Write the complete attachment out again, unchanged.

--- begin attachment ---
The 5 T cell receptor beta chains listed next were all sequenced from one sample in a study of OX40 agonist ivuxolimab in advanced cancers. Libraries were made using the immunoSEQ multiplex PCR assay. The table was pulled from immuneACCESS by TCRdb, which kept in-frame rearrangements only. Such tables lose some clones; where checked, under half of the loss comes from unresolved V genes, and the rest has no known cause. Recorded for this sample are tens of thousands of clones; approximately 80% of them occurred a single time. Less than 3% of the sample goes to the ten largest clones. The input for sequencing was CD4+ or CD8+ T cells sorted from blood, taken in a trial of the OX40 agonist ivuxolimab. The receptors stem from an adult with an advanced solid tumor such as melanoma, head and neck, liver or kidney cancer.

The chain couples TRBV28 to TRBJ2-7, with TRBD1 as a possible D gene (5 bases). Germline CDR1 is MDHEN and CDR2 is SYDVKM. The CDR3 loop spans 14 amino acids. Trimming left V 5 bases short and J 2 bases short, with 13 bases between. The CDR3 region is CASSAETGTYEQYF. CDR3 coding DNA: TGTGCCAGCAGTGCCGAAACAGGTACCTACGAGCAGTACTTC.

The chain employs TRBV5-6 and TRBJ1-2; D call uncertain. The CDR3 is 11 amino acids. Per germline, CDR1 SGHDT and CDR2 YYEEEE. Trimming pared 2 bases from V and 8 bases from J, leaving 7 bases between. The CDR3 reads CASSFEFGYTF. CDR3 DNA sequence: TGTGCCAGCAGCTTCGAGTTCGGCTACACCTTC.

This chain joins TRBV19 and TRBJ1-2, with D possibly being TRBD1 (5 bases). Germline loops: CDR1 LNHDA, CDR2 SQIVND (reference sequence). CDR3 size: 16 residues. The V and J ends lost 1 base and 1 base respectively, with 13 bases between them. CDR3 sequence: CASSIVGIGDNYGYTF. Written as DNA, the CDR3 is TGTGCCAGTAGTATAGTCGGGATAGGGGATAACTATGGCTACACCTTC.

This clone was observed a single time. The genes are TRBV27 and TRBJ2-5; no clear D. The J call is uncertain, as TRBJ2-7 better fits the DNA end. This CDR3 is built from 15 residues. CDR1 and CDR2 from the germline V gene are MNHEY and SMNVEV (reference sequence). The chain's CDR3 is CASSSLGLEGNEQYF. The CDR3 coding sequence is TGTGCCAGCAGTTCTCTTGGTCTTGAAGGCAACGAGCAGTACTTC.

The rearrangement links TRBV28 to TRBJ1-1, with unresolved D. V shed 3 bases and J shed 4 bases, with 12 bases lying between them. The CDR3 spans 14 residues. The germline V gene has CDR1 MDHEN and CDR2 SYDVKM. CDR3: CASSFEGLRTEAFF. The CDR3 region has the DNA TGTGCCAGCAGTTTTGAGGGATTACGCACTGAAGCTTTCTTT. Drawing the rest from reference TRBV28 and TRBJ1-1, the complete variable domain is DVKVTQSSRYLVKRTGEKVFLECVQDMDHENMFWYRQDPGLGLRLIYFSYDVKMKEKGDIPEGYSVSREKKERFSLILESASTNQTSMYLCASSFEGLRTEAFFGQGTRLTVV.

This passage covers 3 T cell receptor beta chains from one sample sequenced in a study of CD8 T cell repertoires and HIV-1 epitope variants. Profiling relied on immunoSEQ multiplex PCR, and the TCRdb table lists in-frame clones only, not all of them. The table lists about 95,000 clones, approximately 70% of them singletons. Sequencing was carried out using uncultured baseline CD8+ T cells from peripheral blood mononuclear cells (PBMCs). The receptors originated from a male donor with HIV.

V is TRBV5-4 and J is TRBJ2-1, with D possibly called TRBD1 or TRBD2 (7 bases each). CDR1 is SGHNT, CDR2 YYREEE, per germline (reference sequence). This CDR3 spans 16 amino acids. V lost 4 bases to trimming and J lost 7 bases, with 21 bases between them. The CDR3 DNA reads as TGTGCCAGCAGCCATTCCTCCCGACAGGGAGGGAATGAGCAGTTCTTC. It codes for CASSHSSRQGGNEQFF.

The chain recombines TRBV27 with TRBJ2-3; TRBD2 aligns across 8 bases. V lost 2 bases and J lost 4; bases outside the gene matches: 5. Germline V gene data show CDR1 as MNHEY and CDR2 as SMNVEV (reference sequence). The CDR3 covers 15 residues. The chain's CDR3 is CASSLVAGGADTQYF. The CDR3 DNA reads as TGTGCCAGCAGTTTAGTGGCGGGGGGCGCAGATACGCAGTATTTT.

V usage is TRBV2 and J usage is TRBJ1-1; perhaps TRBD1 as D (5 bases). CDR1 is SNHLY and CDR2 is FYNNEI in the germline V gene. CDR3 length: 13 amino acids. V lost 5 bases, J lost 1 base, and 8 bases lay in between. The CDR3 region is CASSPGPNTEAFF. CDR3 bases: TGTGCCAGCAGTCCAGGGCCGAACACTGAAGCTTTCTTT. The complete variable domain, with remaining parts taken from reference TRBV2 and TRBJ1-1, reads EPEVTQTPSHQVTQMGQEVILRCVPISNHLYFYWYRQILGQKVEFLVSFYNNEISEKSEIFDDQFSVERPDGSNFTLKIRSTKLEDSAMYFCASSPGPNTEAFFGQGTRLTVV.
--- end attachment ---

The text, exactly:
The 5 T cell receptor beta chains listed next were all sequenced from one sample in a study of OX40 agonist ivuxolimab in advanced cancers. Libraries were made using the immunoSEQ multiplex PCR assay. The table was pulled from immuneACCESS by TCRdb, which kept in-frame rearrangements only. Such tables lose some clones; where checked, under half of the loss comes from unresolved V genes, and the rest has no known cause. Recorded for this sample are tens of thousands of clones; approximately 80% of them occurred a single time. Less than 3% of the sample goes to the ten largest clones. The input for sequencing was CD4+ or CD8+ T cells sorted from blood, taken in a trial of the OX40 agonist ivuxolimab. The receptors stem from an adult with an advanced solid tumor such as melanoma, head and neck, liver or kidney cancer.

The chain couples TRBV28 to TRBJ2-7, with TRBD1 as a possible D gene (5 bases). Germline CDR1 is MDHEN and CDR2 is SYDVKM. The CDR3 loop spans 14 amino acids. Trimming left V 5 bases short and J 2 bases short, with 13 bases between. The CDR3 region is CASSAETGTYEQYF. CDR3 coding DNA: TGTGCCAGCAGTGCCGAAACAGGTACCTACGAGCAGTACTTC.

The chain employs TRBV5-6 and TRBJ1-2; D call uncertain. The CDR3 is 11 amino acids. Per germline, CDR1 SGHDT and CDR2 YYEEEE. Trimming pared 2 bases from V and 8 bases from J, leaving 7 bases between. The CDR3 reads CASSFEFGYTF. CDR3 DNA sequence: TGTGCCAGCAGCTTCGAGTTCGGCTACACCTTC.

This chain joins TRBV19 and TRBJ1-2, with D possibly being TRBD1 (5 bases). Germline loops: CDR1 LNHDA, CDR2 SQIVND (reference sequence). CDR3 size: 16 residues. The V and J ends lost 1 base and 1 base respectively, with 13 bases between them. CDR3 sequence: CASSIVGIGDNYGYTF. Written as DNA, the CDR3 is TGTGCCAGTAGTATAGTCGGGATAGGGGATAACTATGGCTACACCTTC.

This clone was observed a single time. The genes are TRBV27 and TRBJ2-5; no clear D. The J call is uncertain, as TRBJ2-7 better fits the DNA end. This CDR3 is built from 15 residues. CDR1 and CDR2 from the germline V gene are MNHEY and SMNVEV (reference sequence). The chain's CDR3 is CASSSLGLEGNEQYF. The CDR3 coding sequence is TGTGCCAGCAGTTCTCTTGGTCTTGAAGGCAACGAGCAGTACTTC.

The rearrangement links TRBV28 to TRBJ1-1, with unresolved D. V shed 3 bases and J shed 4 bases, with 12 bases lying between them. The CDR3 spans 14 residues. The germline V gene has CDR1 MDHEN and CDR2 SYDVKM. CDR3: CASSFEGLRTEAFF. The CDR3 region has the DNA TGTGCCAGCAGTTTTGAGGGATTACGCACTGAAGCTTTCTTT. Drawing the rest from reference TRBV28 and TRBJ1-1, the complete variable domain is DVKVTQSSRYLVKRTGEKVFLECVQDMDHENMFWYRQDPGLGLRLIYFSYDVKMKEKGDIPEGYSVSREKKERFSLILESASTNQTSMYLCASSFEGLRTEAFFGQGTRLTVV.

This passage covers 3 T cell receptor beta chains from one sample sequenced in a study of CD8 T cell repertoires and HIV-1 epitope variants. Profiling relied on immunoSEQ multiplex PCR, and the TCRdb table lists in-frame clones only, not all of them. The table lists about 95,000 clones, approximately 70% of them singletons. Sequencing was carried out using uncultured baseline CD8+ T cells from peripheral blood mononuclear cells (PBMCs). The receptors originated from a male donor with HIV.

V is TRBV5-4 and J is TRBJ2-1, with D possibly called TRBD1 or TRBD2 (7 bases each). CDR1 is SGHNT, CDR2 YYREEE, per germline (reference sequence). This CDR3 spans 16 amino acids. V lost 4 bases to trimming and J lost 7 bases, with 21 bases between them. The CDR3 DNA reads as TGTGCCAGCAGCCATTCCTCCCGACAGGGAGGGAATGAGCAGTTCTTC. It codes for CASSHSSRQGGNEQFF.

The chain recombines TRBV27 with TRBJ2-3; TRBD2 aligns across 8 bases. V lost 2 bases and J lost 4; bases outside the gene matches: 5. Germline V gene data show CDR1 as MNHEY and CDR2 as SMNVEV (reference sequence). The CDR3 covers 15 residues. The chain's CDR3 is CASSLVAGGADTQYF. The CDR3 DNA reads as TGTGCCAGCAGTTTAGTGGCGGGGGGCGCAGATACGCAGTATTTT.

V usage is TRBV2 and J usage is TRBJ1-1; perhaps TRBD1 as D (5 bases). CDR1 is SNHLY and CDR2 is FYNNEI in the germline V gene. CDR3 length: 13 amino acids. V lost 5 bases, J lost 1 base, and 8 bases lay in between. The CDR3 region is CASSPGPNTEAFF. CDR3 bases: TGTGCCAGCAGTCCAGGGCCGAACACTGAAGCTTTCTTT. The complete variable domain, with remaining parts taken from reference TRBV2 and TRBJ1-1, reads EPEVTQTPSHQVTQMGQEVILRCVPISNHLYFYWYRQILGQKVEFLVSFYNNEISEKSEIFDDQFSVERPDGSNFTLKIRSTKLEDSAMYFCASSPGPNTEAFFGQGTRLTVV.